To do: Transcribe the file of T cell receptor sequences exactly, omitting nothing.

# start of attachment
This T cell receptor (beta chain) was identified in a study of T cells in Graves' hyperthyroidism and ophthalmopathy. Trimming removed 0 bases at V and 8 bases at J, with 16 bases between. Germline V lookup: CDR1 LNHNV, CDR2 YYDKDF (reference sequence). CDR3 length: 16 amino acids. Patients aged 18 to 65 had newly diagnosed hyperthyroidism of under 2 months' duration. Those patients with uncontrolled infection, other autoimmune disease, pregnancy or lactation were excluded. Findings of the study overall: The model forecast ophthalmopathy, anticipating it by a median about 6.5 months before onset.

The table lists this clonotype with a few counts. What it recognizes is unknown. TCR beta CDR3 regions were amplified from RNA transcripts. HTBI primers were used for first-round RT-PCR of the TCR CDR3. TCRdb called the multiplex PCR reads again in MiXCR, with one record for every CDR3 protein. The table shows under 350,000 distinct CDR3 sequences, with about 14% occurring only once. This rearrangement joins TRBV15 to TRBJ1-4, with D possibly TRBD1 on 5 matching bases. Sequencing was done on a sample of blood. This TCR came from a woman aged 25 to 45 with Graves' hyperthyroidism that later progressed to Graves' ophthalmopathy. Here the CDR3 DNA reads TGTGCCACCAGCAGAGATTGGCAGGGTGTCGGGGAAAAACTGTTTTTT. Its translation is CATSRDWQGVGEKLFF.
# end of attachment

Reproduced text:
This T cell receptor (beta chain) was identified in a study of T cells in Graves' hyperthyroidism and ophthalmopathy. Trimming removed 0 bases at V and 8 bases at J, with 16 bases between. Germline V lookup: CDR1 LNHNV, CDR2 YYDKDF (reference sequence). CDR3 length: 16 amino acids. Patients aged 18 to 65 had newly diagnosed hyperthyroidism of under 2 months' duration. Those patients with uncontrolled infection, other autoimmune disease, pregnancy or lactation were excluded. Findings of the study overall: The model forecast ophthalmopathy, anticipating it by a median about 6.5 months before onset.

The table lists this clonotype with a few counts. What it recognizes is unknown. TCR beta CDR3 regions were amplified from RNA transcripts. HTBI primers were used for first-round RT-PCR of the TCR CDR3. TCRdb called the multiplex PCR reads again in MiXCR, with one record for every CDR3 protein. The table shows under 350,000 distinct CDR3 sequences, with about 14% occurring only once. This rearrangement joins TRBV15 to TRBJ1-4, with D possibly TRBD1 on 5 matching bases. Sequencing was done on a sample of blood. This TCR came from a woman aged 25 to 45 with Graves' hyperthyroidism that later progressed to Graves' ophthalmopathy. Here the CDR3 DNA reads TGTGCCACCAGCAGAGATTGGCAGGGTGTCGGGGAAAAACTGTTTTTT. Its translation is CATSRDWQGVGEKLFF.